Evil, no-evil

Night swallows day,
Sight fails in the inky shroud of black,
Knowledge withers and logic stumbles,
Imagination is tunneled down negative spirals;
A cave full of shadows,
Nothing is real but everything is a threat,
Leaking out on a world turned grey,
The core is poisoned,
The well springs empty,
Coughing, spluttering the seeker is lost,
A deep marsh of melancholy
For boots over-brimming with bitterness,
Hands seek to clutch and fists to lash
At the cruelty of life,
Suffocation – no air to breathe,
No possibilities in a world shrunk to a point.
Then comes the lightning strike-
Instant illumination!
If all is lost then only growth remains,
A new horizon spreading wings by the second,
Through parting clouds the moon shines bright,
A mirror to the soul long lost but un-tattered,
Sails filling up with sudden hope,
Lungs that breathe again like billows to the wind,
Hands no longer grasping round their own throat,
The noose falls away,
Evil recedes,
Thought and emotion tip back the scales of balance,
Imagination is freed and fingers stroke through long grass,
The mountain air clears the fog of war,
Above the stars, oh so many stars,
The spiral path loops ever upwards,
Day is born.
 
 
 

Western thought divides night from day, beautiful from ugly and good from evil. Evil is assigned to the dark; to that which we reject in society and ourselves. We lock away in jail those we judge to be evil, and lock away in our unconscious those parts of ourselves we are ashamed of. But any process of growth must shine the light of awareness into every dark nook and cranny, every shadowed corner full of the pale shapes of our shame and inadequacy. Many people spend their life trying to cover this up, to strengthen the mask, but always their nemesis is there to undo with wrong all they do with right.

In the East of the past evil was more rationally looked at as faulty thinking. This compassionate view saw the criminal as someone whose path through life has not taught him the lessons he needed to be good. His role models were men who tried to survive in any way they could, and so such a man he also became. The desperate, the weak, the afraid will always lash out. In this way we are no different from the dog that has been mistreated and mistrained by its owner. Chained to a lonely corner without discipline, without exercise, without love, it barks and snaps at any and all who pass by.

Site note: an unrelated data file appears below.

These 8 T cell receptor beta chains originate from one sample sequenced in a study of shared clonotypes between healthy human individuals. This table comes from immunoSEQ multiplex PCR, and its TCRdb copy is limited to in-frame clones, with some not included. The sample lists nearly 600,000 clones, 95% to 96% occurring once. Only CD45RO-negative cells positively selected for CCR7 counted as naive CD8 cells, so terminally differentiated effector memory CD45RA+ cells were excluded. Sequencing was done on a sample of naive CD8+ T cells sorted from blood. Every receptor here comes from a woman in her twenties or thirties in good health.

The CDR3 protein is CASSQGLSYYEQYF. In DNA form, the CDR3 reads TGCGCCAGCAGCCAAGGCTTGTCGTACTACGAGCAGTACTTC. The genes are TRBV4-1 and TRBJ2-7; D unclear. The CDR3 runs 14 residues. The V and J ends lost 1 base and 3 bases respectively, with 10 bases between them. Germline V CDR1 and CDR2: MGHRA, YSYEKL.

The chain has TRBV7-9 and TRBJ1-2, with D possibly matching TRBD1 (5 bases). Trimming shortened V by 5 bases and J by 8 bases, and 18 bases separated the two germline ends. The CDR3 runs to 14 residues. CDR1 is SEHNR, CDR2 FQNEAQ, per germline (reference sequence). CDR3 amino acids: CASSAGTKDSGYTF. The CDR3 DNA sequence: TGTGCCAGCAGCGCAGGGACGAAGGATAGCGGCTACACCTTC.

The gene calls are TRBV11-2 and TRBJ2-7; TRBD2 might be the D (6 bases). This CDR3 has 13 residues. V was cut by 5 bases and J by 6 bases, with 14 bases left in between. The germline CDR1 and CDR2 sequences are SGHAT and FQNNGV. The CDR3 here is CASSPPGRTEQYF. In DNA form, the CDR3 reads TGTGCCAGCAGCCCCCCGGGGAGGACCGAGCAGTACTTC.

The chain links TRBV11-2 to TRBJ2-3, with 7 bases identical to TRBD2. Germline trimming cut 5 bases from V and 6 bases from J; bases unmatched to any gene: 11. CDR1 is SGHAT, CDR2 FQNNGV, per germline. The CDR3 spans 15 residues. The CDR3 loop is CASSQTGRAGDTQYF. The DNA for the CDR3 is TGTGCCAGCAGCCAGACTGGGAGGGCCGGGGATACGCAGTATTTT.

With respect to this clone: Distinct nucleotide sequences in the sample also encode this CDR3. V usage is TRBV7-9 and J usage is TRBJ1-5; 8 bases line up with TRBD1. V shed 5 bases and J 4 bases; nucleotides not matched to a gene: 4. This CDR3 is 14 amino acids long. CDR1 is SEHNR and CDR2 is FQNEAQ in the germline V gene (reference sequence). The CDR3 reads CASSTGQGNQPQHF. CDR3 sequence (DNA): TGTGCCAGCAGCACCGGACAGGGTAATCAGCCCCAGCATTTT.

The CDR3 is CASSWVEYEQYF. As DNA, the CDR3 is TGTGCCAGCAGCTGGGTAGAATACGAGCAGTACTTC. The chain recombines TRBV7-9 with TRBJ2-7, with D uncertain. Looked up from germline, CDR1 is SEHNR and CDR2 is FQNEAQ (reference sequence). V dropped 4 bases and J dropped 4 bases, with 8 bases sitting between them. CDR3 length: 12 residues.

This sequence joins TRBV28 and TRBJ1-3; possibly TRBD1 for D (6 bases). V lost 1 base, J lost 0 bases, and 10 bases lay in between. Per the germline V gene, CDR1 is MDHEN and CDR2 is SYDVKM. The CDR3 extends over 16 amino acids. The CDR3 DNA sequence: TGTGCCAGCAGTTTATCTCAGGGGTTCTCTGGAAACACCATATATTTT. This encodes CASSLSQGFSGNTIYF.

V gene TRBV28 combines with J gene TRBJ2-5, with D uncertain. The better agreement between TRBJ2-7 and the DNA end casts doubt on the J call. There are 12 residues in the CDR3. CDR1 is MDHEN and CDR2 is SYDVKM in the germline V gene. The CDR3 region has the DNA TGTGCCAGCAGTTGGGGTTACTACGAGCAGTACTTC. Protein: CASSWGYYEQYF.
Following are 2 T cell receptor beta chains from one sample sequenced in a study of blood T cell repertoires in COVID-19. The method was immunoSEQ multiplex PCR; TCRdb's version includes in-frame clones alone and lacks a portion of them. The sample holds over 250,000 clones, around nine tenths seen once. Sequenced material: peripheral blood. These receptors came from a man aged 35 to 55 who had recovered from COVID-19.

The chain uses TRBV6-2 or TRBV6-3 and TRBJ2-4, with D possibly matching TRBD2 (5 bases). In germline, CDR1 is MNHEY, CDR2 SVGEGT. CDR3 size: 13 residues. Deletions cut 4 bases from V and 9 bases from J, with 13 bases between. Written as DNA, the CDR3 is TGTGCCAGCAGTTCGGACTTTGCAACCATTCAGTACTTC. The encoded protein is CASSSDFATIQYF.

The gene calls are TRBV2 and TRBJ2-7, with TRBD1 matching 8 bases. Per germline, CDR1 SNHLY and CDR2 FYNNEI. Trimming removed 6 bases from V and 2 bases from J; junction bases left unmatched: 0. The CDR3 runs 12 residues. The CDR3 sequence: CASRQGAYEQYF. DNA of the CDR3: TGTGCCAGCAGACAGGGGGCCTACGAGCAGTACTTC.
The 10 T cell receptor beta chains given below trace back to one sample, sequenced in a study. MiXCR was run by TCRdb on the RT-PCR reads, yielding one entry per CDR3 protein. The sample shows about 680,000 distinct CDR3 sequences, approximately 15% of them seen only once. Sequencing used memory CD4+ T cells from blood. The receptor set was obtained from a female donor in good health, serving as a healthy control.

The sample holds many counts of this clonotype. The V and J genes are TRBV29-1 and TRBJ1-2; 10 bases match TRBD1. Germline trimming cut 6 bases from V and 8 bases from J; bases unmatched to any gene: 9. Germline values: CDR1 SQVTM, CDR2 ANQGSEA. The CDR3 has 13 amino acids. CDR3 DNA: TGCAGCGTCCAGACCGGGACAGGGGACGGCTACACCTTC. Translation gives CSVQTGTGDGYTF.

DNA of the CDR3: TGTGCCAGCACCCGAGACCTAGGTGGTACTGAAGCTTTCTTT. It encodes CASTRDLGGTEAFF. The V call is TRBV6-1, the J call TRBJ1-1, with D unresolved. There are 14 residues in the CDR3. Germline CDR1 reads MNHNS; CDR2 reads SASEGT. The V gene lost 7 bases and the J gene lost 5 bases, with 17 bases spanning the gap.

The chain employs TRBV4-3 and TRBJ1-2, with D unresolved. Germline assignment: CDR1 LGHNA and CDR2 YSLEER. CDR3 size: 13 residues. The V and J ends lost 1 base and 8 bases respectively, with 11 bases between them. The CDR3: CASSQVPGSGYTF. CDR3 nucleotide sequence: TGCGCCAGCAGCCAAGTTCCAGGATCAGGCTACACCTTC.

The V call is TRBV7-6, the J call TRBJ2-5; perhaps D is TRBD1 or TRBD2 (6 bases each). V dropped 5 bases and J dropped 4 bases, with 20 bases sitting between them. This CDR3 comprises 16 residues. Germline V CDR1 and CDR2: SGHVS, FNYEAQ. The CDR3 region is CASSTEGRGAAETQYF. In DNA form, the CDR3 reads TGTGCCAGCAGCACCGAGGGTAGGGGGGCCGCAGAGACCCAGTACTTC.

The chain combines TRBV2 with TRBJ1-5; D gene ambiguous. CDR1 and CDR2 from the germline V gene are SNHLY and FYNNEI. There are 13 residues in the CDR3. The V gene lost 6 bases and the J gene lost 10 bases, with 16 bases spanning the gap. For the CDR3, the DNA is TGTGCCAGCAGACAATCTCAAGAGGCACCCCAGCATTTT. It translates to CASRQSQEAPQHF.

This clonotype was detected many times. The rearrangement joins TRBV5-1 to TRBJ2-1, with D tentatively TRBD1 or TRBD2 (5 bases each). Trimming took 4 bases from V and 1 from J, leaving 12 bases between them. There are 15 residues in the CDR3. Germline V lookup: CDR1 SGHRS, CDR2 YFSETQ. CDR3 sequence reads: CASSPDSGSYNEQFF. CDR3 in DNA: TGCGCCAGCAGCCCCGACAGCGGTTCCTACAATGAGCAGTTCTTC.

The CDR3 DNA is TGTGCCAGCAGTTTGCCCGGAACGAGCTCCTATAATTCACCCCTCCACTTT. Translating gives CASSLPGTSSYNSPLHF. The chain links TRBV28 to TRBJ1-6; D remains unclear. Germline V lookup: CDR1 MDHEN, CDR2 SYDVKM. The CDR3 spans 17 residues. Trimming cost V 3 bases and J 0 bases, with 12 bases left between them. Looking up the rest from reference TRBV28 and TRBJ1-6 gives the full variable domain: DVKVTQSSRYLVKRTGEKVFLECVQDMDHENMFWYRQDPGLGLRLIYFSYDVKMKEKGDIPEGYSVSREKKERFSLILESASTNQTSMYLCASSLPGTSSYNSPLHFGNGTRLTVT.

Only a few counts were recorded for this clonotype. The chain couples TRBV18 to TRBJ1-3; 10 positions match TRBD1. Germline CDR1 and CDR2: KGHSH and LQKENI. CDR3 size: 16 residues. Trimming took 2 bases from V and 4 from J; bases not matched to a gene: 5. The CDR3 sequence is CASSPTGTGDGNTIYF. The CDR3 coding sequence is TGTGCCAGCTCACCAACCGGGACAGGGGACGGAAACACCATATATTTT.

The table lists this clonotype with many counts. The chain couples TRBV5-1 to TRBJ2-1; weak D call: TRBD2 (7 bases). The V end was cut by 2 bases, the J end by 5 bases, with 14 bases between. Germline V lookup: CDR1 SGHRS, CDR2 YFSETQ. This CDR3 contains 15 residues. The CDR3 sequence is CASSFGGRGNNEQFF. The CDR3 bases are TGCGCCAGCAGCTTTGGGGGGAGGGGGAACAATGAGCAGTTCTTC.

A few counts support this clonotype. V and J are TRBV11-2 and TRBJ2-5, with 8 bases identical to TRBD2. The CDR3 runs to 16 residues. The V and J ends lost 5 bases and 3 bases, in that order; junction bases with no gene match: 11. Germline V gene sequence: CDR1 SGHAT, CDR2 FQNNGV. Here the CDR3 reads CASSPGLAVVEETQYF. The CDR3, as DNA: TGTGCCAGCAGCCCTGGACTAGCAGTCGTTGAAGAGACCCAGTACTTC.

This does not mean we should open the prisons, that we should allow the street thug to attack us with impunity. To apply what we have learned about evil on others would be like the man who cast the stone before first freeing himself of sin. We must look within to explore the dark depths of our own minds, to bring light to the evil, the faulty thinking in ourselves. This is the only path that leads to stability, to strength, to a way of life that takes from its follower any need to lash out to prove himself to others. To fix the world, we must fix ourselves.

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2 Comments (+add yours?)

  1. seabell
    Jun 23, 2011 @ 18:49:56

    Though I read your day and night symbology, your poem took me to a place in Africa (Zambeze) where the storms seem to be the end of the world… After the chaos, a peaceful day emerges. Just like you said. 🙂

    Reply

    • mbwilliams
      Jun 23, 2011 @ 21:27:58

      That’s great…a sudden African storm when the sky turns black. Perhaps that is how such symbolism first took root in man’s mind on the plains of changeable Africa?

      Reply

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